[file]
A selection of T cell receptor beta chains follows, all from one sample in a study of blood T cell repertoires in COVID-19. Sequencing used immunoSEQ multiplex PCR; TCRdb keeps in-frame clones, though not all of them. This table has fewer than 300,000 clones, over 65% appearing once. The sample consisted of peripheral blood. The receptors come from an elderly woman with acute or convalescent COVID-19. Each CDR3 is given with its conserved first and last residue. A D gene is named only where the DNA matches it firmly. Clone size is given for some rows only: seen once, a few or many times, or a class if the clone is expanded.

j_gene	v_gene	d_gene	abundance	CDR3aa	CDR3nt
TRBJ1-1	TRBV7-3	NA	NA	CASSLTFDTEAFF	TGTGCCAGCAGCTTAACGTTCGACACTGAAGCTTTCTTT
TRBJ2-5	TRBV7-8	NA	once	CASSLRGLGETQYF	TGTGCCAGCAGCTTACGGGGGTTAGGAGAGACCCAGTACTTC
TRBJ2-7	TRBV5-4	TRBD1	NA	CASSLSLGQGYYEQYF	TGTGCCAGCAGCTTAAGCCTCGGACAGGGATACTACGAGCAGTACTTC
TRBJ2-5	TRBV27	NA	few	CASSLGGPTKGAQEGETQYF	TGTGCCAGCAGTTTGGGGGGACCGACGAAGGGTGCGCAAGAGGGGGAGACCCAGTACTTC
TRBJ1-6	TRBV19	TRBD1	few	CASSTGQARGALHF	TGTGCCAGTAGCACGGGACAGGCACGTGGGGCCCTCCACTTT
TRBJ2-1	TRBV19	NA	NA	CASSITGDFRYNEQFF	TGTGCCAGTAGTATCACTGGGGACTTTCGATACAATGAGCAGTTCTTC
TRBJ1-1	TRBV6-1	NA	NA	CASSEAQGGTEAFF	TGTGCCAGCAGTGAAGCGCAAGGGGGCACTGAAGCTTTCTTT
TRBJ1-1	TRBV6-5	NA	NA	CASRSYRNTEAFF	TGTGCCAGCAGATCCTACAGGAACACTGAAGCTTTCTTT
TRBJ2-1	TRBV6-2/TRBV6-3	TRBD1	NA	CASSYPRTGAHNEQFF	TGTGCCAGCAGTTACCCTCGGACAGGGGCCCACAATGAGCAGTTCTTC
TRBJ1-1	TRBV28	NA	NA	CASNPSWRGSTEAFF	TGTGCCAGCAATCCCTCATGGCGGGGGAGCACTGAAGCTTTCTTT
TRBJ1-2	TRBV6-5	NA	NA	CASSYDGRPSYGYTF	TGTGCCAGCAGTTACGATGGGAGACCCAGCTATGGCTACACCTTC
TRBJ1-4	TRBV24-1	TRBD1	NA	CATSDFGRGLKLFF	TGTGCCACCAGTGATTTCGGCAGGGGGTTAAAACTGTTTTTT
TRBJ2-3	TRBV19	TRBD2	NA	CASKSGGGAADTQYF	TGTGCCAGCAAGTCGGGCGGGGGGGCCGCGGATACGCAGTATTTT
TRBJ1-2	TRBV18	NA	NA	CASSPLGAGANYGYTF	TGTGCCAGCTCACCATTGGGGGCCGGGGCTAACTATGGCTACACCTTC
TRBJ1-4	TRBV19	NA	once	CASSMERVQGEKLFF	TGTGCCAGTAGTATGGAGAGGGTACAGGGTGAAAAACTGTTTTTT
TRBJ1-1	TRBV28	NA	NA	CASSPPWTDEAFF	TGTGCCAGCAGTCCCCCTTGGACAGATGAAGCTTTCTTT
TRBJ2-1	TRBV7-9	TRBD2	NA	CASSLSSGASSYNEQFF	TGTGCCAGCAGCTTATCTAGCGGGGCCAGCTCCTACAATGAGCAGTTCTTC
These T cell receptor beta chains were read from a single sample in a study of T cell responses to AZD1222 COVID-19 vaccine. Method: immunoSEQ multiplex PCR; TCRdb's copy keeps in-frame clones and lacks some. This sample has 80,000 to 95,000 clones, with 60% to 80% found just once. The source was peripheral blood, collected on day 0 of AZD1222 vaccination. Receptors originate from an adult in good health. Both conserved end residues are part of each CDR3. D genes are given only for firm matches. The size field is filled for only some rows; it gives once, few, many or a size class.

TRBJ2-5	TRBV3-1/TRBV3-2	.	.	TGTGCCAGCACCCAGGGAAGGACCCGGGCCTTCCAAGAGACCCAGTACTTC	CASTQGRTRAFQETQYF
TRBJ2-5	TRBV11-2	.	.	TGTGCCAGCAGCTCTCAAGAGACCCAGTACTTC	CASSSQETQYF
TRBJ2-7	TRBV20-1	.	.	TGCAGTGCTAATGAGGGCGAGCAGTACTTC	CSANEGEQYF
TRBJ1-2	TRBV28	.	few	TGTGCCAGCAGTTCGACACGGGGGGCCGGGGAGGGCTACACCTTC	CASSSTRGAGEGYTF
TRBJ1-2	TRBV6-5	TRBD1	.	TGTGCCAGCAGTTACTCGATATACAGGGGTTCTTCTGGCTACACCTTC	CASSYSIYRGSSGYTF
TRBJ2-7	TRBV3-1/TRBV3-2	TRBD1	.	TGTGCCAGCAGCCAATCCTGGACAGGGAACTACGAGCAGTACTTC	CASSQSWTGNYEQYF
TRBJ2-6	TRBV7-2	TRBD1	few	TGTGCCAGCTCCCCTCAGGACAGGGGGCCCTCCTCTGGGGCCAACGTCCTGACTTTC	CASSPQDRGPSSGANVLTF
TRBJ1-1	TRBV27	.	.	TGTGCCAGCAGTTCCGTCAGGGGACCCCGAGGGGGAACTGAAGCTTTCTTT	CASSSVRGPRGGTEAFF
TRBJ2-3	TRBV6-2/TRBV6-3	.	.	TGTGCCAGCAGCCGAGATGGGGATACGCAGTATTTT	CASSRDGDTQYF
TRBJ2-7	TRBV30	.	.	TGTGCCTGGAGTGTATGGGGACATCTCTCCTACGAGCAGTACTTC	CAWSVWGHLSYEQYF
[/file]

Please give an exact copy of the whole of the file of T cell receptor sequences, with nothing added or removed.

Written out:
A selection of T cell receptor beta chains follows, all from one sample in a study of blood T cell repertoires in COVID-19. Sequencing used immunoSEQ multiplex PCR; TCRdb keeps in-frame clones, though not all of them. This table has fewer than 300,000 clones, over 65% appearing once. The sample consisted of peripheral blood. The receptors come from an elderly woman with acute or convalescent COVID-19. Each CDR3 is given with its conserved first and last residue. A D gene is named only where the DNA matches it firmly. Clone size is given for some rows only: seen once, a few or many times, or a class if the clone is expanded.

j_gene	v_gene	d_gene	abundance	CDR3aa	CDR3nt
TRBJ1-1	TRBV7-3	NA	NA	CASSLTFDTEAFF	TGTGCCAGCAGCTTAACGTTCGACACTGAAGCTTTCTTT
TRBJ2-5	TRBV7-8	NA	once	CASSLRGLGETQYF	TGTGCCAGCAGCTTACGGGGGTTAGGAGAGACCCAGTACTTC
TRBJ2-7	TRBV5-4	TRBD1	NA	CASSLSLGQGYYEQYF	TGTGCCAGCAGCTTAAGCCTCGGACAGGGATACTACGAGCAGTACTTC
TRBJ2-5	TRBV27	NA	few	CASSLGGPTKGAQEGETQYF	TGTGCCAGCAGTTTGGGGGGACCGACGAAGGGTGCGCAAGAGGGGGAGACCCAGTACTTC
TRBJ1-6	TRBV19	TRBD1	few	CASSTGQARGALHF	TGTGCCAGTAGCACGGGACAGGCACGTGGGGCCCTCCACTTT
TRBJ2-1	TRBV19	NA	NA	CASSITGDFRYNEQFF	TGTGCCAGTAGTATCACTGGGGACTTTCGATACAATGAGCAGTTCTTC
TRBJ1-1	TRBV6-1	NA	NA	CASSEAQGGTEAFF	TGTGCCAGCAGTGAAGCGCAAGGGGGCACTGAAGCTTTCTTT
TRBJ1-1	TRBV6-5	NA	NA	CASRSYRNTEAFF	TGTGCCAGCAGATCCTACAGGAACACTGAAGCTTTCTTT
TRBJ2-1	TRBV6-2/TRBV6-3	TRBD1	NA	CASSYPRTGAHNEQFF	TGTGCCAGCAGTTACCCTCGGACAGGGGCCCACAATGAGCAGTTCTTC
TRBJ1-1	TRBV28	NA	NA	CASNPSWRGSTEAFF	TGTGCCAGCAATCCCTCATGGCGGGGGAGCACTGAAGCTTTCTTT
TRBJ1-2	TRBV6-5	NA	NA	CASSYDGRPSYGYTF	TGTGCCAGCAGTTACGATGGGAGACCCAGCTATGGCTACACCTTC
TRBJ1-4	TRBV24-1	TRBD1	NA	CATSDFGRGLKLFF	TGTGCCACCAGTGATTTCGGCAGGGGGTTAAAACTGTTTTTT
TRBJ2-3	TRBV19	TRBD2	NA	CASKSGGGAADTQYF	TGTGCCAGCAAGTCGGGCGGGGGGGCCGCGGATACGCAGTATTTT
TRBJ1-2	TRBV18	NA	NA	CASSPLGAGANYGYTF	TGTGCCAGCTCACCATTGGGGGCCGGGGCTAACTATGGCTACACCTTC
TRBJ1-4	TRBV19	NA	once	CASSMERVQGEKLFF	TGTGCCAGTAGTATGGAGAGGGTACAGGGTGAAAAACTGTTTTTT
TRBJ1-1	TRBV28	NA	NA	CASSPPWTDEAFF	TGTGCCAGCAGTCCCCCTTGGACAGATGAAGCTTTCTTT
TRBJ2-1	TRBV7-9	TRBD2	NA	CASSLSSGASSYNEQFF	TGTGCCAGCAGCTTATCTAGCGGGGCCAGCTCCTACAATGAGCAGTTCTTC
These T cell receptor beta chains were read from a single sample in a study of T cell responses to AZD1222 COVID-19 vaccine. Method: immunoSEQ multiplex PCR; TCRdb's copy keeps in-frame clones and lacks some. This sample has 80,000 to 95,000 clones, with 60% to 80% found just once. The source was peripheral blood, collected on day 0 of AZD1222 vaccination. Receptors originate from an adult in good health. Both conserved end residues are part of each CDR3. D genes are given only for firm matches. The size field is filled for only some rows; it gives once, few, many or a size class.

TRBJ2-5	TRBV3-1/TRBV3-2	.	.	TGTGCCAGCACCCAGGGAAGGACCCGGGCCTTCCAAGAGACCCAGTACTTC	CASTQGRTRAFQETQYF
TRBJ2-5	TRBV11-2	.	.	TGTGCCAGCAGCTCTCAAGAGACCCAGTACTTC	CASSSQETQYF
TRBJ2-7	TRBV20-1	.	.	TGCAGTGCTAATGAGGGCGAGCAGTACTTC	CSANEGEQYF
TRBJ1-2	TRBV28	.	few	TGTGCCAGCAGTTCGACACGGGGGGCCGGGGAGGGCTACACCTTC	CASSSTRGAGEGYTF
TRBJ1-2	TRBV6-5	TRBD1	.	TGTGCCAGCAGTTACTCGATATACAGGGGTTCTTCTGGCTACACCTTC	CASSYSIYRGSSGYTF
TRBJ2-7	TRBV3-1/TRBV3-2	TRBD1	.	TGTGCCAGCAGCCAATCCTGGACAGGGAACTACGAGCAGTACTTC	CASSQSWTGNYEQYF
TRBJ2-6	TRBV7-2	TRBD1	few	TGTGCCAGCTCCCCTCAGGACAGGGGGCCCTCCTCTGGGGCCAACGTCCTGACTTTC	CASSPQDRGPSSGANVLTF
TRBJ1-1	TRBV27	.	.	TGTGCCAGCAGTTCCGTCAGGGGACCCCGAGGGGGAACTGAAGCTTTCTTT	CASSSVRGPRGGTEAFF
TRBJ2-3	TRBV6-2/TRBV6-3	.	.	TGTGCCAGCAGCCGAGATGGGGATACGCAGTATTTT	CASSRDGDTQYF
TRBJ2-7	TRBV30	.	.	TGTGCCTGGAGTGTATGGGGACATCTCTCCTACGAGCAGTACTTC	CAWSVWGHLSYEQYF